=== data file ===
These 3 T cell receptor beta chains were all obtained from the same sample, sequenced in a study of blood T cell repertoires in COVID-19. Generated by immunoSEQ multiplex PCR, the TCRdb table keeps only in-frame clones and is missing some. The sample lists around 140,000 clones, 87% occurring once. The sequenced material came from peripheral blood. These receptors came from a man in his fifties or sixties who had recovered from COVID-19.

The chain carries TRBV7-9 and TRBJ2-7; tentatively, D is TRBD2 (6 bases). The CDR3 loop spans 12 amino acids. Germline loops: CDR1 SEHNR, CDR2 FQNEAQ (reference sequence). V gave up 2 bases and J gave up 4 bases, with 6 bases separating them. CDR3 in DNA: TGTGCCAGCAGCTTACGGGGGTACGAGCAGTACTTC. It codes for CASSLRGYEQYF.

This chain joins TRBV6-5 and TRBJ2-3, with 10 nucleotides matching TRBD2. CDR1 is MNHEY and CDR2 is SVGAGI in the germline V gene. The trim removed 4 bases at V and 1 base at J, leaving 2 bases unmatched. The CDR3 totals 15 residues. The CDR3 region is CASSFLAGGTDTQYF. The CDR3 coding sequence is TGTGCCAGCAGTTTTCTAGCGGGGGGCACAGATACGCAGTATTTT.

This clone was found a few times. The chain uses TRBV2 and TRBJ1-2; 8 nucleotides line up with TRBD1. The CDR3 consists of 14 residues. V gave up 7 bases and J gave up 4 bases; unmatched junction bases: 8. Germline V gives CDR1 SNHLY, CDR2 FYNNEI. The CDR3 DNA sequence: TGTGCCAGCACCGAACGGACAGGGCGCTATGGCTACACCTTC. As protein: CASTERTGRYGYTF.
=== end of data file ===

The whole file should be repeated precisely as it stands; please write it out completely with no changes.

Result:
These 3 T cell receptor beta chains were all obtained from the same sample, sequenced in a study of blood T cell repertoires in COVID-19. Generated by immunoSEQ multiplex PCR, the TCRdb table keeps only in-frame clones and is missing some. The sample lists around 140,000 clones, 87% occurring once. The sequenced material came from peripheral blood. These receptors came from a man in his fifties or sixties who had recovered from COVID-19.

The chain carries TRBV7-9 and TRBJ2-7; tentatively, D is TRBD2 (6 bases). The CDR3 loop spans 12 amino acids. Germline loops: CDR1 SEHNR, CDR2 FQNEAQ (reference sequence). V gave up 2 bases and J gave up 4 bases, with 6 bases separating them. CDR3 in DNA: TGTGCCAGCAGCTTACGGGGGTACGAGCAGTACTTC. It codes for CASSLRGYEQYF.

This chain joins TRBV6-5 and TRBJ2-3, with 10 nucleotides matching TRBD2. CDR1 is MNHEY and CDR2 is SVGAGI in the germline V gene. The trim removed 4 bases at V and 1 base at J, leaving 2 bases unmatched. The CDR3 totals 15 residues. The CDR3 region is CASSFLAGGTDTQYF. The CDR3 coding sequence is TGTGCCAGCAGTTTTCTAGCGGGGGGCACAGATACGCAGTATTTT.

This clone was found a few times. The chain uses TRBV2 and TRBJ1-2; 8 nucleotides line up with TRBD1. The CDR3 consists of 14 residues. V gave up 7 bases and J gave up 4 bases; unmatched junction bases: 8. Germline V gives CDR1 SNHLY, CDR2 FYNNEI. The CDR3 DNA sequence: TGTGCCAGCACCGAACGGACAGGGCGCTATGGCTACACCTTC. As protein: CASTERTGRYGYTF.